Potential overseer for Amenpermut

Provenance: Bab el Gasus, Cache II (1891)
Daressy A.93

God’s father of Amen-Re, the king of the gods

Potential overseer

The museum in Cortona (Museo MAEC Cortona) has an interesting collection of Egyptian antiquities including shabtis from Cache I and Cache II

The rooms dedicated to the Egyptian collection are named after the donor of the objects, Bishop Guido Corbelli from Cortona

Monsignor Guido Corbelli, apostolic delegate for Arabia since 1888, with Alexandria as his seat, took advantage of his role and financial opportunities to add new pieces to the Cortona collection. Bishop Corbelli was in contact with Ernesto Schiaparelli, then director of the Egyptian section of the Archaeological Museum in Florence. It was Schiaparelli himself who published a description of the Cortona collection in 1893. During another expedition, the sarcophagus of the XXI-XXII dynasty that the Egyptian government had donated to the Vatican arrived in Cortona. This sarcophagus had come from Deir el Bahari after the discovery of 153 sarcophagi of Amun’s clerics. In his last year in Egypt, in 1896, Bishop Corbelli made three expeditions to search for and acquire antiquities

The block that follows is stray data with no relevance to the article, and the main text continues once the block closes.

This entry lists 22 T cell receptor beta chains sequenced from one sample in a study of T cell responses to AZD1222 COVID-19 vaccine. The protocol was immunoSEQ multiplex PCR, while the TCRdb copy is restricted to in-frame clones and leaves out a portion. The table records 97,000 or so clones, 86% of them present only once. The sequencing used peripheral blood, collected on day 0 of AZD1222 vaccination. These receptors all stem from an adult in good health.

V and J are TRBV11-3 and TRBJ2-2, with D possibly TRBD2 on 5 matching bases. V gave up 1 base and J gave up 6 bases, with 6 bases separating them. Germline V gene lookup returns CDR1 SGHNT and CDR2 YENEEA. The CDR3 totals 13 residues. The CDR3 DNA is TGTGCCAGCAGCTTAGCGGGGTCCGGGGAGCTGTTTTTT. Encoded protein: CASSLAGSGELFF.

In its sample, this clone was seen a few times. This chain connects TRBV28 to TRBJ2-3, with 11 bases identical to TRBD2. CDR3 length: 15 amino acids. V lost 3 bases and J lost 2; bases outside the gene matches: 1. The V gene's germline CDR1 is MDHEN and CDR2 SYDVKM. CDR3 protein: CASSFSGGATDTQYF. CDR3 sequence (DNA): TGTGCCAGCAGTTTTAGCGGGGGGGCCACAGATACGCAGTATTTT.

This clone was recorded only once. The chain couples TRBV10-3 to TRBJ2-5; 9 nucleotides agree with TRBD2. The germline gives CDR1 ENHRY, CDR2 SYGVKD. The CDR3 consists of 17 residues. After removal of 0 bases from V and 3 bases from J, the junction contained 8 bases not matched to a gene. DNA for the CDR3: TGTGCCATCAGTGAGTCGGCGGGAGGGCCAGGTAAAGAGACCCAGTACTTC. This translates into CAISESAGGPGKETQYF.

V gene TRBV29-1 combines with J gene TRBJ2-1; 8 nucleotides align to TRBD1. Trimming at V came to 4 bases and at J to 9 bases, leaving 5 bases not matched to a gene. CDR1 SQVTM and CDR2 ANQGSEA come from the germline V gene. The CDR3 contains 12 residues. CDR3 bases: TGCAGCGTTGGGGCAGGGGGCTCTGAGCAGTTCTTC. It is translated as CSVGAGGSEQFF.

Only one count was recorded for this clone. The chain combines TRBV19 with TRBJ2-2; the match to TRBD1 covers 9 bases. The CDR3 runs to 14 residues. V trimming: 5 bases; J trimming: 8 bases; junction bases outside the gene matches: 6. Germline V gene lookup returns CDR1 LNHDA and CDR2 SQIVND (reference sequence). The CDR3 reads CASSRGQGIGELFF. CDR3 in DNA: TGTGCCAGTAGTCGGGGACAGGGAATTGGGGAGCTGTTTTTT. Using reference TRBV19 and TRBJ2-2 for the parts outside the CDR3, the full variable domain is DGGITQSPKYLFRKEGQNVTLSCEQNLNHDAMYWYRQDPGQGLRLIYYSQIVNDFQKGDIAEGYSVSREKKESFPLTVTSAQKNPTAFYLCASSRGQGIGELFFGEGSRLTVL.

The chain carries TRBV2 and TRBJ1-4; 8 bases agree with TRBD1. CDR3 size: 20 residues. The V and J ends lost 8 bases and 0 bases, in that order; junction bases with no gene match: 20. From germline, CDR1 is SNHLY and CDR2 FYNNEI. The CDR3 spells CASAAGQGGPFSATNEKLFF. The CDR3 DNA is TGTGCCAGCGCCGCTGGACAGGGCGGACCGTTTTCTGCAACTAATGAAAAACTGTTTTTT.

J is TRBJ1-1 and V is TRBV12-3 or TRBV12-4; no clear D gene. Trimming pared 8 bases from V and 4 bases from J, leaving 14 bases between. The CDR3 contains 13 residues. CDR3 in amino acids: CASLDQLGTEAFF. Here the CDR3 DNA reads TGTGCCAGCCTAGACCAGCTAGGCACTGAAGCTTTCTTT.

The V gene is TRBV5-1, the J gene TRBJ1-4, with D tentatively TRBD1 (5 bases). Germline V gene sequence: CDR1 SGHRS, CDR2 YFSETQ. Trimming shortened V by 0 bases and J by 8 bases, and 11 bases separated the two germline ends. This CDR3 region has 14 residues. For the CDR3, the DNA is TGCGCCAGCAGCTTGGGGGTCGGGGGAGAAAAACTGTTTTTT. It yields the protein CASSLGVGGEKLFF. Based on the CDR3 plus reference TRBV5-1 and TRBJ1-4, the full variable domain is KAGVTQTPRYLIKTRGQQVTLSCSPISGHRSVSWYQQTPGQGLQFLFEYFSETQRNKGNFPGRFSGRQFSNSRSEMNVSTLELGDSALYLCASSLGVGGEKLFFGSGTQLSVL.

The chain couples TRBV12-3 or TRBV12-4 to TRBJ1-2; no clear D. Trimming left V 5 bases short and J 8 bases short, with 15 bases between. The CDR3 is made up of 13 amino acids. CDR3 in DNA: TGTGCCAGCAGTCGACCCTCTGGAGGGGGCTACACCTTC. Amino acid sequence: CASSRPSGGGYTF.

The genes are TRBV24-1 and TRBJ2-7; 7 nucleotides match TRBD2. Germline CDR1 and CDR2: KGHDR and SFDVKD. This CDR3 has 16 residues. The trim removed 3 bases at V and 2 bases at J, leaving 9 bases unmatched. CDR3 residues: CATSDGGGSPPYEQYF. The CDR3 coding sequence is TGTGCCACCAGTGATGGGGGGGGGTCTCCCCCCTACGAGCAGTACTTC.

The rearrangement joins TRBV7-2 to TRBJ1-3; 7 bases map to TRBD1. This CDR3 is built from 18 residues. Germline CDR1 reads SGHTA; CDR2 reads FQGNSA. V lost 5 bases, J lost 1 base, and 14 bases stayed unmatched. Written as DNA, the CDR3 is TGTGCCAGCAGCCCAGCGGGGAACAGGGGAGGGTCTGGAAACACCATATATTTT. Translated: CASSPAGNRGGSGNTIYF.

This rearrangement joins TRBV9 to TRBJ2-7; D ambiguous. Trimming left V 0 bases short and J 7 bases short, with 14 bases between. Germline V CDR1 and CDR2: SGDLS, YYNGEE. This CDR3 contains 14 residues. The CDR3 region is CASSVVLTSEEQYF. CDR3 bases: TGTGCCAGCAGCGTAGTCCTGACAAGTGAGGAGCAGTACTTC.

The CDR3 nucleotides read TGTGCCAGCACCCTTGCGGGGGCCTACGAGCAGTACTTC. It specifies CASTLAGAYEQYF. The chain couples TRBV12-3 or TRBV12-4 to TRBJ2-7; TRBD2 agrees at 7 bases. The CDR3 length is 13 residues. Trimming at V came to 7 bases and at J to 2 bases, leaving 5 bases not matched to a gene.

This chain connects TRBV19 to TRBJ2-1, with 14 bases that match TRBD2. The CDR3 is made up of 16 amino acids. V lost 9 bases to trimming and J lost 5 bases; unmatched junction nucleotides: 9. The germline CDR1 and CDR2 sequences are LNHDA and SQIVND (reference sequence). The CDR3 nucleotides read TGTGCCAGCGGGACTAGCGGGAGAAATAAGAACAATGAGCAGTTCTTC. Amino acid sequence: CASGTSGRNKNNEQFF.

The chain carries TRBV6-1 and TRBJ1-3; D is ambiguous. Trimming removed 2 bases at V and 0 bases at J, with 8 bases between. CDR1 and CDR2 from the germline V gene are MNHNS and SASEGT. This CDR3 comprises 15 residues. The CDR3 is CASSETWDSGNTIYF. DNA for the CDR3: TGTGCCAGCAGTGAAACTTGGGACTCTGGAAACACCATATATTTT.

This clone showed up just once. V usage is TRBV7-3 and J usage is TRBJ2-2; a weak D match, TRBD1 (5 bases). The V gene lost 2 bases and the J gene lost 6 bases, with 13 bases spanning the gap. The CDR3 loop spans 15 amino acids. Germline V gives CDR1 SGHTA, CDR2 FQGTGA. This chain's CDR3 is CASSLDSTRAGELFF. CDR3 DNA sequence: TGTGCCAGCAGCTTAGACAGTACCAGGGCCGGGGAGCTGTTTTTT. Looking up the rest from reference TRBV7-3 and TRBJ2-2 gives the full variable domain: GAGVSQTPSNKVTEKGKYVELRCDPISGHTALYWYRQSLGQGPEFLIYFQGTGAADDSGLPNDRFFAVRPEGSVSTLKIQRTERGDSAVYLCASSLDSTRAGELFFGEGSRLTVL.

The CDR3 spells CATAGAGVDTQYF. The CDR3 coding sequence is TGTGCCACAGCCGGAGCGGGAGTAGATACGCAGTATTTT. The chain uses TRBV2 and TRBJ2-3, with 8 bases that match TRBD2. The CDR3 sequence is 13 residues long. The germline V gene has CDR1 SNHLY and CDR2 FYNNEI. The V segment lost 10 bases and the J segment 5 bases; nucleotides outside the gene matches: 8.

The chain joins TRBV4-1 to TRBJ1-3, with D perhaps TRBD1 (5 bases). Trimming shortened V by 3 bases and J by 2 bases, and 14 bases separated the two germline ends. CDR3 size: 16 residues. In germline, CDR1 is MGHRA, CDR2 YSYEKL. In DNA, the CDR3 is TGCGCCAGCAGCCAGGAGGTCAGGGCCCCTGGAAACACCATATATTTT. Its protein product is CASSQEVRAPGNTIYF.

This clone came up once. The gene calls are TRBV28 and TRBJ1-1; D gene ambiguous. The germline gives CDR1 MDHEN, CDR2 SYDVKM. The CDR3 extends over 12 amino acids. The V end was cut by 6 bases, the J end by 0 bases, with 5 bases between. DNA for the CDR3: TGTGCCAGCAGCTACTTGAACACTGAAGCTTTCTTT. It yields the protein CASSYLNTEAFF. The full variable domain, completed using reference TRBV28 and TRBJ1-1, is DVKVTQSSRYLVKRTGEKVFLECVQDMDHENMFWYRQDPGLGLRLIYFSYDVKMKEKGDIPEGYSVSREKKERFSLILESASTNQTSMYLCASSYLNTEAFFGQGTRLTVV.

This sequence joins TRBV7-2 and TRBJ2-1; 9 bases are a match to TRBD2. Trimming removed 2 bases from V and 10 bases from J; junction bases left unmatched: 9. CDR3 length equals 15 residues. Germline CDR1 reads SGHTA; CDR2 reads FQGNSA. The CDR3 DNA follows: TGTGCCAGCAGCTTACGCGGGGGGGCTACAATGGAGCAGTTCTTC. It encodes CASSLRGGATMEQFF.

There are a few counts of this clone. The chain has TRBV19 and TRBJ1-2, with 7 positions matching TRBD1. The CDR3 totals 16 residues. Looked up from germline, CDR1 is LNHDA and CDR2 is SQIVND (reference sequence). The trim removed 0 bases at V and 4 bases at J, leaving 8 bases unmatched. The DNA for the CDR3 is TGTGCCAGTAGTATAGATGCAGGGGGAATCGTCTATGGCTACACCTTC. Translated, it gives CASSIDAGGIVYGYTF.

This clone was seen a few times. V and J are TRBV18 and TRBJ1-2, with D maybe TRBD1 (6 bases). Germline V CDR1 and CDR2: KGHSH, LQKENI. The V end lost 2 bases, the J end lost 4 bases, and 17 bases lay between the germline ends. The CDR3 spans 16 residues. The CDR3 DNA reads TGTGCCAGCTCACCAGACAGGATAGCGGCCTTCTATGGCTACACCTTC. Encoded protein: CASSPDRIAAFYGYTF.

Since antiquities were sold both on the free market and at the Egyptian Museum in Tahrir Square, it is quite possible that Corbelli acquired Amenpermut’s worker together with a corresponding overseer. This assumption is based on the mould used for both pieces, both almost the same height and width (worker 89mm by 3.2mm, overseer 85mm by 3mm) and a possible corresponding dent at the left ankle. Another indication is the updating of the left arm. On the workers, the right arm lies over the left. In the case of this overseer (which, as usual, was modelled from a worker’s mould), you can see a bulge slightly above the wrist at the spot where the arms crossed, exactly where the right forearm lay up and was removed

Perhaps some shabtis of Amenpermut can still be found in the Egyptian Museum, but until 2022, to my knowledge, those belonging to this owner were not on display

There is no evidence that these shabtis belong together, but possibly this could be a trigger to investigate similar overseers for provenance and naming

Works inventory number 117, 8.9 cm
Overseer inventory number 197, 8.5 cm

Object information made available by Simona Lunghi of MAEC Cortona
Photos courtesy Niek de Haan